Getting Help for Isolated Elderly Tenants

Many elderly tenants are capable of living independently and paying their rent on time. But sooner or later, you may have an elderly tenant who has trouble coping with day-to-day concerns, such as managing money, paying rent on time, or keeping his apartment tidy.

Many elderly tenants are capable of living independently and paying their rent on time. But sooner or later, you may have an elderly tenant who has trouble coping with day-to-day concerns, such as managing money, paying rent on time, or keeping his apartment tidy.

Some elderly tenants may fail to answer important notices. In a recent appeal to a Rent Administrator's order, a court ordered the Division of Housing and Community Renewal (DHCR) to reconsider a case of an elderly tenant who had failed to answer the DHCR's notice of the owner's application for a high-rent/high-income deregulation of the tenant's apartment. In his appeal, the tenant said that he was elderly, forgetful, suffered from dementia and other serious medical ailments, and took a lot of medications. All this affected his ability to conduct business matters on time.

The DHCR reconsidered, ruled for the tenant, and excused his default, finding that the tenant had presented an adequate explanation for why he hadn't answered the DHCR's notice, based on his serious medical problems [Landa: DHCR Adm. Rev. June 2008].

An elderly tenant who has trouble coping may also neglect normal upkeep in his apartment. He may eventually stop cleaning, let his bathtub overflow, or leave the gas range on—putting himself, other tenants, and your building at risk. In a typical situation, you would talk to the tenant and ask him to be more careful. But if mishaps recur, you may try to enlist the aid of his relatives, only to discover that there are none or that they can't help. You don't want to evict this tenant just for creating a nuisance—even if you could.

Fortunately, there are agencies that assist elderly tenants. These agencies provide services directly to tenants to help them care for themselves. They provide access to home-delivered meals, home care attendants, chore services, and other in-home supportive services for seniors who need help. If the tenant is better able to care for himself and his apartment with the help of these agencies, your building will benefit, too.

How to Find Help

If a tenant needs in-house services like these, your best bet is to start with one of the city agencies. The two main city agencies are the Department for the Aging (DFTA) and the Human Resources Administration (HRA).

DFTA will refer you to one of the community case management agencies it funds. Listed on DFTA's Web site,, these agencies provide a variety of in-home services, including housekeeping, personal care, and escort assistance for doctors' appointments. The agencies will contact the tenant within three to four working days after you call. You can follow up on the progress by calling the case management agency. Ask for the caseworker assigned to the tenant.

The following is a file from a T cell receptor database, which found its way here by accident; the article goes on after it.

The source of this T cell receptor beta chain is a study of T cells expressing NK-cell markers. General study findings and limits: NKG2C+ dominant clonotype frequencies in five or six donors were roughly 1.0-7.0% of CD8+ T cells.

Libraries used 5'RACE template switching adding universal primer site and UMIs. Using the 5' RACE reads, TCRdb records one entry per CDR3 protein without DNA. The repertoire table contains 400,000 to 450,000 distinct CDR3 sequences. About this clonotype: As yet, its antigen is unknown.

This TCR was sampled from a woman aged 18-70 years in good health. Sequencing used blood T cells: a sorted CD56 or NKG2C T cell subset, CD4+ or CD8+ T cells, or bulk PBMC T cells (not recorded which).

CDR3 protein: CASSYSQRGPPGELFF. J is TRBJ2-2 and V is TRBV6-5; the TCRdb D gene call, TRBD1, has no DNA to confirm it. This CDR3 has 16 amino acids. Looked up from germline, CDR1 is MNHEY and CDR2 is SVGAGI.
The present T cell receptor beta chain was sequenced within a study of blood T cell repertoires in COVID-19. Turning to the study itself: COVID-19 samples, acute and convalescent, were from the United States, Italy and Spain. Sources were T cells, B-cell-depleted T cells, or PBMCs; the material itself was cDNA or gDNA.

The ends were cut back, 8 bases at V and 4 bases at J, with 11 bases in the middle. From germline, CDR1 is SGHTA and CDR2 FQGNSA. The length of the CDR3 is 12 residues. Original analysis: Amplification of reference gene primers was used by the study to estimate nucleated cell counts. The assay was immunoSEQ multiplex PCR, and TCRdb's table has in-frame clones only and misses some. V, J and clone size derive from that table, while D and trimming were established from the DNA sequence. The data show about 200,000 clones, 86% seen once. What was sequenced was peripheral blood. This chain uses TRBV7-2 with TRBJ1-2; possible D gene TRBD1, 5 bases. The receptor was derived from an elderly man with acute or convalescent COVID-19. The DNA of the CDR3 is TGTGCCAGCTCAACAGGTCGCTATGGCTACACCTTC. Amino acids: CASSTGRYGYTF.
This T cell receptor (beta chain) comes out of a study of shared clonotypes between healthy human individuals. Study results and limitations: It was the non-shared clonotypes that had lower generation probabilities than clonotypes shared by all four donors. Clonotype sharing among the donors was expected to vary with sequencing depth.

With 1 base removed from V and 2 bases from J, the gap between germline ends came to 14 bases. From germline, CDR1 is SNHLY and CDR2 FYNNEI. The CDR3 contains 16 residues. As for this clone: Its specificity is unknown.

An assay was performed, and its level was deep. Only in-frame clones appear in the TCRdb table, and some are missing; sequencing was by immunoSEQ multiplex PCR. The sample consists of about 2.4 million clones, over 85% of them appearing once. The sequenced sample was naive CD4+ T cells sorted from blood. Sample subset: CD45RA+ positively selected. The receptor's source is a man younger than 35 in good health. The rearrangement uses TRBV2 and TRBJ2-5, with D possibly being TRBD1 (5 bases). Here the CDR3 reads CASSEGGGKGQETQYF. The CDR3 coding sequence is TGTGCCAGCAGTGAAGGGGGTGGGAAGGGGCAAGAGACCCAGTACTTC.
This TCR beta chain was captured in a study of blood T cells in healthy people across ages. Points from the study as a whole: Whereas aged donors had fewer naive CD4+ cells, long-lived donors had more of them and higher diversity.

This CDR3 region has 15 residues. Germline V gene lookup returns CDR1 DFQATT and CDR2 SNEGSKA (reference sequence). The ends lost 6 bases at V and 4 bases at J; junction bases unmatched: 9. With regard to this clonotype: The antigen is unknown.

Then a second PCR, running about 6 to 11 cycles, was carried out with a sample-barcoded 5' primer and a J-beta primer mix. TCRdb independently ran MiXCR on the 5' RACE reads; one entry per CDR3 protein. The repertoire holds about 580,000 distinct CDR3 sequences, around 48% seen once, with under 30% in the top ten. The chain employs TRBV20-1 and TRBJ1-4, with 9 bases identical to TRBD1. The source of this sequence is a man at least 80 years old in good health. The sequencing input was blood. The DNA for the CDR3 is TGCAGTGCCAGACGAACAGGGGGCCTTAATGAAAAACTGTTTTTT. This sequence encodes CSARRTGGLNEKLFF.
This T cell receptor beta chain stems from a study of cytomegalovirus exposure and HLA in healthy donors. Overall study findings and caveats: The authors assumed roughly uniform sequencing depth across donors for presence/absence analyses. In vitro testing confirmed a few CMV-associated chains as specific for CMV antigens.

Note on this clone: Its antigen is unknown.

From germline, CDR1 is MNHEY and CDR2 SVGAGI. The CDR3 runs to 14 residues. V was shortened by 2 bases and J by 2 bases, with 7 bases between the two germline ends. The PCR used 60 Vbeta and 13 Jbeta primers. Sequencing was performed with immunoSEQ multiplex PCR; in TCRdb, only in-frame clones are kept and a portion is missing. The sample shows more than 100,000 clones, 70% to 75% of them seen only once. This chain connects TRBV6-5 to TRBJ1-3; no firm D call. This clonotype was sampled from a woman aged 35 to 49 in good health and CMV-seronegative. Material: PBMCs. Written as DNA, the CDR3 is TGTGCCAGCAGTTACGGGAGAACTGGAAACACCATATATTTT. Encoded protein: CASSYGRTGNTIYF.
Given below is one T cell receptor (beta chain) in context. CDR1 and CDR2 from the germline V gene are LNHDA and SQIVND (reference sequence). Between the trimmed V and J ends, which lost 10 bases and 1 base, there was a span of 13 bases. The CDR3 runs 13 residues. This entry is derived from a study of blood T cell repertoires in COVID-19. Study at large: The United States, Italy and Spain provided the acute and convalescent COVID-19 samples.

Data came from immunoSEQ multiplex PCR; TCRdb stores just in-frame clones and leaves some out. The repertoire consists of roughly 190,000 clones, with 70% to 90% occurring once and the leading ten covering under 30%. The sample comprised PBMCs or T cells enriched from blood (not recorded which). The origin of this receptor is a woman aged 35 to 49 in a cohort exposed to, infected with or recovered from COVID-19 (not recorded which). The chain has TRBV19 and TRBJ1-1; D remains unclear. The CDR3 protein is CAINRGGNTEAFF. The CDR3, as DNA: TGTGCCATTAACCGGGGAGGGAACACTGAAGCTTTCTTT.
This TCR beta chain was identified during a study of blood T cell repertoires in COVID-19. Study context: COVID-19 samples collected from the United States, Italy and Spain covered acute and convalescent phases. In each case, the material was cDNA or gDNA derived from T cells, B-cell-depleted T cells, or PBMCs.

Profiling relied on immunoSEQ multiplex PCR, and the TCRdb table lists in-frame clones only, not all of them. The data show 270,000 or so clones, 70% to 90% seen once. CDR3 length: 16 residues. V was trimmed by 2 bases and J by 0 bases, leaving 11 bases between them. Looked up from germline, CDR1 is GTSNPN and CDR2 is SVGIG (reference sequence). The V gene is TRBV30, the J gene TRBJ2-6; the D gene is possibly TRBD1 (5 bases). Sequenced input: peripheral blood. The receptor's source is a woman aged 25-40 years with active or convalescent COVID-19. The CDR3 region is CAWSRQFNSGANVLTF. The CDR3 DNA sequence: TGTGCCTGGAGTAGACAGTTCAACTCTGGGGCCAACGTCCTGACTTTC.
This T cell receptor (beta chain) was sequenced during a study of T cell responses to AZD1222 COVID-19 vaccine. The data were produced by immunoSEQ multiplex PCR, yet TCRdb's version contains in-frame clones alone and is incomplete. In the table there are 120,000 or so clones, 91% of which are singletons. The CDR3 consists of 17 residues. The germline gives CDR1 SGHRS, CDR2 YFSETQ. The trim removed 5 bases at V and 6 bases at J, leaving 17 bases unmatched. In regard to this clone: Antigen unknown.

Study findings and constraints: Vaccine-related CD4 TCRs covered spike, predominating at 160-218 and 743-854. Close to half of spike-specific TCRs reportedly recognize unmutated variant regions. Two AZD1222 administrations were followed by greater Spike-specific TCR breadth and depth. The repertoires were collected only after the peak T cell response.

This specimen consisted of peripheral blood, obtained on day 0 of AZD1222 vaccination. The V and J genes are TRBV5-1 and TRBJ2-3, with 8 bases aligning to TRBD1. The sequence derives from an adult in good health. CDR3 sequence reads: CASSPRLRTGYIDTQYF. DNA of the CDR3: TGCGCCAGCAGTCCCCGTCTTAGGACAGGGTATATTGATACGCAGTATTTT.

If you call HRA, you will probably be referred to its Adult Protective Services (APS) program or its Home Care Services unit—both of which provide general housekeeping and personal care services for the elderly.

APS is a state-mandated program that is available, regardless of income, to those who are mentally or physically impaired and unable to carry out daily chores or protect themselves from neglect without assistance, and who have no one available to assist them responsibly.

Services may include financial management of Social Security benefits, heavy-duty cleaning services, finding alternate living arrangements, psychiatric or medical examination referrals, help with getting and recertifying home care services, and help with getting and recertifying Social Security Supplemental Security Income benefits.

APS can also petition for guardians ad litem—that is, guardians who represent the interests of a person in a single action in a lawsuit—and community guardians, through the HRA Office of Legal Affairs, for people who need help in ensuring their own safety or the safety of their property. In some cases, the state agency or a family member or neighbor can seek to have a permanent guardian (known as an article 81 guardian) appointed if the senior is incapable of managing day-to-day concerns.

Referrals to APS may be made by calling the APS Central Intake Unit Referral Line at (212) 630-1853, between 9 a.m. and 5 p.m., Monday through Friday. Referrals can be made by friends, relatives, neighbors, and other concerned individuals within the community.

What to Say

Here are some tips on what to say when you call one of these agencies.

Describe danger to tenant, not to your building. Social services are interested in the welfare of the elderly tenant; they are not interested in your building. When you call an agency, describe the danger the tenant poses to himself, not the danger he poses to your building. For example, a tenant who leaves gas jets on may asphyxiate himself or die in a fire.

Let agency decide how to help. Do not try to diagnose the tenant's problem or tell the agency what kind of help is needed. You may think he needs to be in a hospital, but you should stick with the facts—for example, the tenant leaves faucets running and gas jets turned on. Let the agency decide what help is called for.